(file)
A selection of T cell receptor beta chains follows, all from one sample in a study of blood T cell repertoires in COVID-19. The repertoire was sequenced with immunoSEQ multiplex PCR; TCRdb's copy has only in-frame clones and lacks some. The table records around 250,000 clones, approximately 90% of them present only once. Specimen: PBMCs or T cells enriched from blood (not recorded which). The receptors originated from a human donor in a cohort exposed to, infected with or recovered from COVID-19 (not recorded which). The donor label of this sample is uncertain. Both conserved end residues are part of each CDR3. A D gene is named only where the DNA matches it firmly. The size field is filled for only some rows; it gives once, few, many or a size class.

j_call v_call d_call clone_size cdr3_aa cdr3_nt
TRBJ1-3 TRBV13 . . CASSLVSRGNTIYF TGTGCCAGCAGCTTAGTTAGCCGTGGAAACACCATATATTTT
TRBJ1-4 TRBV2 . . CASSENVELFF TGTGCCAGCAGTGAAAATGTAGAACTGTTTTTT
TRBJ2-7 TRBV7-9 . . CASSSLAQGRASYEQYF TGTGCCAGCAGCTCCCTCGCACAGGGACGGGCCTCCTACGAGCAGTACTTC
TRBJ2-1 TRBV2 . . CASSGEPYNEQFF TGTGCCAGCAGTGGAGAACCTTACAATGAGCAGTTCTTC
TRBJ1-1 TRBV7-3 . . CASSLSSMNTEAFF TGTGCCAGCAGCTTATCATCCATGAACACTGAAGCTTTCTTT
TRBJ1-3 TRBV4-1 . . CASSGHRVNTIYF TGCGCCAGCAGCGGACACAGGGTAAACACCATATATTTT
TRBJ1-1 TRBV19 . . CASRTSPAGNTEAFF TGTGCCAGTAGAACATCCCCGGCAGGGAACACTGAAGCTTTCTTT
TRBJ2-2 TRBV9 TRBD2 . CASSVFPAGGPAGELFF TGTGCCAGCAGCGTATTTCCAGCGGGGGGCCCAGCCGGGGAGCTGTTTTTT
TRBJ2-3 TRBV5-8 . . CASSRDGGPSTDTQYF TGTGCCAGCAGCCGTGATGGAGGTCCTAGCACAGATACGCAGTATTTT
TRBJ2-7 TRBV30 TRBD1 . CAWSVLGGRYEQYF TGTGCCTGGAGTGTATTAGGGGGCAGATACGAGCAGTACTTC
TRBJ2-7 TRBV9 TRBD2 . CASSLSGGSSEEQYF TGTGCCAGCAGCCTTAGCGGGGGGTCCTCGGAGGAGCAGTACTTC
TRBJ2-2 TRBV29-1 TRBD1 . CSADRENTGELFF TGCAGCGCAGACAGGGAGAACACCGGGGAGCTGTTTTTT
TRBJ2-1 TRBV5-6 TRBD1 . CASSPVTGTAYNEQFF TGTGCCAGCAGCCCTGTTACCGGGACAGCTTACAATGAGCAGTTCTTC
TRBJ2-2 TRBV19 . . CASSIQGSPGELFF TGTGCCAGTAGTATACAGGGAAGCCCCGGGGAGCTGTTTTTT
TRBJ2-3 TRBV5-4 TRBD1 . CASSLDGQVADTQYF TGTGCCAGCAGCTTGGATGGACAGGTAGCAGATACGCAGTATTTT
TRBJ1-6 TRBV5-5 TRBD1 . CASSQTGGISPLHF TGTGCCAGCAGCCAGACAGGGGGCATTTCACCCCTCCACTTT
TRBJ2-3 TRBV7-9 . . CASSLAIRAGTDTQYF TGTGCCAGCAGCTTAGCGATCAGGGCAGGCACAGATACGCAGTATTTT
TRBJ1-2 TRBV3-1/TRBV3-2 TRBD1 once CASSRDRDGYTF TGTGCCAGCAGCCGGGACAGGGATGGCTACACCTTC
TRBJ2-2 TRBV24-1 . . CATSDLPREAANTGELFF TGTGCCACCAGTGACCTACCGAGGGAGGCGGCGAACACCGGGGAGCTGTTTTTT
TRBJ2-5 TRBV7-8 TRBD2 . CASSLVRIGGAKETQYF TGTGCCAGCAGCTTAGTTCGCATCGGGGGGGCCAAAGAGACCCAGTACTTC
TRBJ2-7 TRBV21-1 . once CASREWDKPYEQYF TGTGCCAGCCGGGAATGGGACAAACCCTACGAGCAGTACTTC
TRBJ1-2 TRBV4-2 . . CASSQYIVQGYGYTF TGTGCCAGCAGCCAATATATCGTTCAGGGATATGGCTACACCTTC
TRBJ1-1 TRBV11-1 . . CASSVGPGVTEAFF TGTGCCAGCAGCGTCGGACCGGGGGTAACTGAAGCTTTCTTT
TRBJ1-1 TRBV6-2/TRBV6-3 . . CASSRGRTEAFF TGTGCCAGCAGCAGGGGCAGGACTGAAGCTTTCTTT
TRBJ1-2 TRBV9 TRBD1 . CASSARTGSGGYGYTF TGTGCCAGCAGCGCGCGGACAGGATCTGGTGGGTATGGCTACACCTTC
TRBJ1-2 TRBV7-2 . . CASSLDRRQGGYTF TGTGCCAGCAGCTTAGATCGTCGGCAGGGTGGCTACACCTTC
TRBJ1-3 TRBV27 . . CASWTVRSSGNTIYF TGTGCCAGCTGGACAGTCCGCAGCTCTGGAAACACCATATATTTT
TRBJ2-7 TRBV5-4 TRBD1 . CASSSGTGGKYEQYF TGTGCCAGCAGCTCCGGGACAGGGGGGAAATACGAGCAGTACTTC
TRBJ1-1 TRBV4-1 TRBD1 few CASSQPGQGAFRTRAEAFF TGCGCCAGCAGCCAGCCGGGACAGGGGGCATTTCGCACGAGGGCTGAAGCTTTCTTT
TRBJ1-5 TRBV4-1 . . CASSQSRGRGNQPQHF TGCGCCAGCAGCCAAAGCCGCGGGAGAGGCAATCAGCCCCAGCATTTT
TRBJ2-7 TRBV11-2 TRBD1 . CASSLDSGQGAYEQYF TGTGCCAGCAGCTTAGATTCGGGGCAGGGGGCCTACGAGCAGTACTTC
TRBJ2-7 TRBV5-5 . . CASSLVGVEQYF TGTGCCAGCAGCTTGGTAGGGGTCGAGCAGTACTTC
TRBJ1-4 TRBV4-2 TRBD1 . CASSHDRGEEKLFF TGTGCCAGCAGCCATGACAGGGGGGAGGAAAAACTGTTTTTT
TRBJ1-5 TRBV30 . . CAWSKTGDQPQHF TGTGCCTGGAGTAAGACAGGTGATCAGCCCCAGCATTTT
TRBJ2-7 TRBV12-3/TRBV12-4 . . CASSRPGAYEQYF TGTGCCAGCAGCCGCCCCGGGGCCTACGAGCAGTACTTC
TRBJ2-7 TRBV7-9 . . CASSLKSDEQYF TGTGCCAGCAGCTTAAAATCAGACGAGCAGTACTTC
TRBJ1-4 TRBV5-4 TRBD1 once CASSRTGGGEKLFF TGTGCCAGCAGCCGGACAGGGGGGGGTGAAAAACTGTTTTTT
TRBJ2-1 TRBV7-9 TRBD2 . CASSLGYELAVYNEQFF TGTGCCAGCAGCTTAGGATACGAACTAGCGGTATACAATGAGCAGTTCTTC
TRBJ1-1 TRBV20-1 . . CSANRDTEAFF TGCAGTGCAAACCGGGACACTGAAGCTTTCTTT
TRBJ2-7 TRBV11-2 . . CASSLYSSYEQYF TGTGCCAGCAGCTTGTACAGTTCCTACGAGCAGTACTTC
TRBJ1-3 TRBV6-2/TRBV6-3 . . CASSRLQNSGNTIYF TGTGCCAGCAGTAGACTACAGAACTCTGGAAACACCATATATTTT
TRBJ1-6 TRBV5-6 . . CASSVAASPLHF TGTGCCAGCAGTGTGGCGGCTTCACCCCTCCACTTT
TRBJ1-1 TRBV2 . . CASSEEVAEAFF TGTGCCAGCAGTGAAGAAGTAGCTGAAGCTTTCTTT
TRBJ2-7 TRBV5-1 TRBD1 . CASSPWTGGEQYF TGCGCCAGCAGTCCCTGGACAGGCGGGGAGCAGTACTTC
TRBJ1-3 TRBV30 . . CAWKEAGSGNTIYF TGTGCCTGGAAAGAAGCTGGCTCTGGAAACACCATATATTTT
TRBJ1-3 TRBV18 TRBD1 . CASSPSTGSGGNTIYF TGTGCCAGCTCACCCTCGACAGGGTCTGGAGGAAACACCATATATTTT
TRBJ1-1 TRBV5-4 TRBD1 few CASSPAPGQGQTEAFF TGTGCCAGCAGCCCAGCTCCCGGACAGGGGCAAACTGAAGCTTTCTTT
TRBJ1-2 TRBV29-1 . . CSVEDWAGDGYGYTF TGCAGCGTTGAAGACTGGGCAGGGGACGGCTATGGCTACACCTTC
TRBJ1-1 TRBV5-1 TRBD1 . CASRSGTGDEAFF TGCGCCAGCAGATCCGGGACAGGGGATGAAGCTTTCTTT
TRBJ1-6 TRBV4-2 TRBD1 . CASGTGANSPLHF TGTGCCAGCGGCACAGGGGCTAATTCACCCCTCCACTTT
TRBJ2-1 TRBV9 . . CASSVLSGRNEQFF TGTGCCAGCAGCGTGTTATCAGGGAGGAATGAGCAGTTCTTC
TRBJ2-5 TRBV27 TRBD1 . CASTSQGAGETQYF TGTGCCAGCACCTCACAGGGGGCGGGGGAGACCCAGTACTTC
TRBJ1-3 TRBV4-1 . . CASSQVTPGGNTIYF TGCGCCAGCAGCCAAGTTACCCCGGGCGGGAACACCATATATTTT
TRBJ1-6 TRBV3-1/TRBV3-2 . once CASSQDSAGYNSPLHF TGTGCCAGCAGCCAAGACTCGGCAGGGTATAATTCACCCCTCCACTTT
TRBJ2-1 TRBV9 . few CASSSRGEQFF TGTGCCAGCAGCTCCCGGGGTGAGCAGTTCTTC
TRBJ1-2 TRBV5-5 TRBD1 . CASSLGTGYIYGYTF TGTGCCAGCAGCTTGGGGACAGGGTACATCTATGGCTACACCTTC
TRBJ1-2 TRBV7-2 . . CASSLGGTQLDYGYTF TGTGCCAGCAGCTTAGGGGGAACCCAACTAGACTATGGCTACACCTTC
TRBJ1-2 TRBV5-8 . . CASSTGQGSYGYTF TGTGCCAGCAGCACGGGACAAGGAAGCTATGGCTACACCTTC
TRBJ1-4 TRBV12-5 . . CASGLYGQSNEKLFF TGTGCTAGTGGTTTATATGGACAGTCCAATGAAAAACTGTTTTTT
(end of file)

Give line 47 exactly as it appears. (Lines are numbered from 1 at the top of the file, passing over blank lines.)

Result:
TRBJ1-3 TRBV30 . . CAWKEAGSGNTIYF TGTGCCTGGAAAGAAGCTGGCTCTGGAAACACCATATATTTT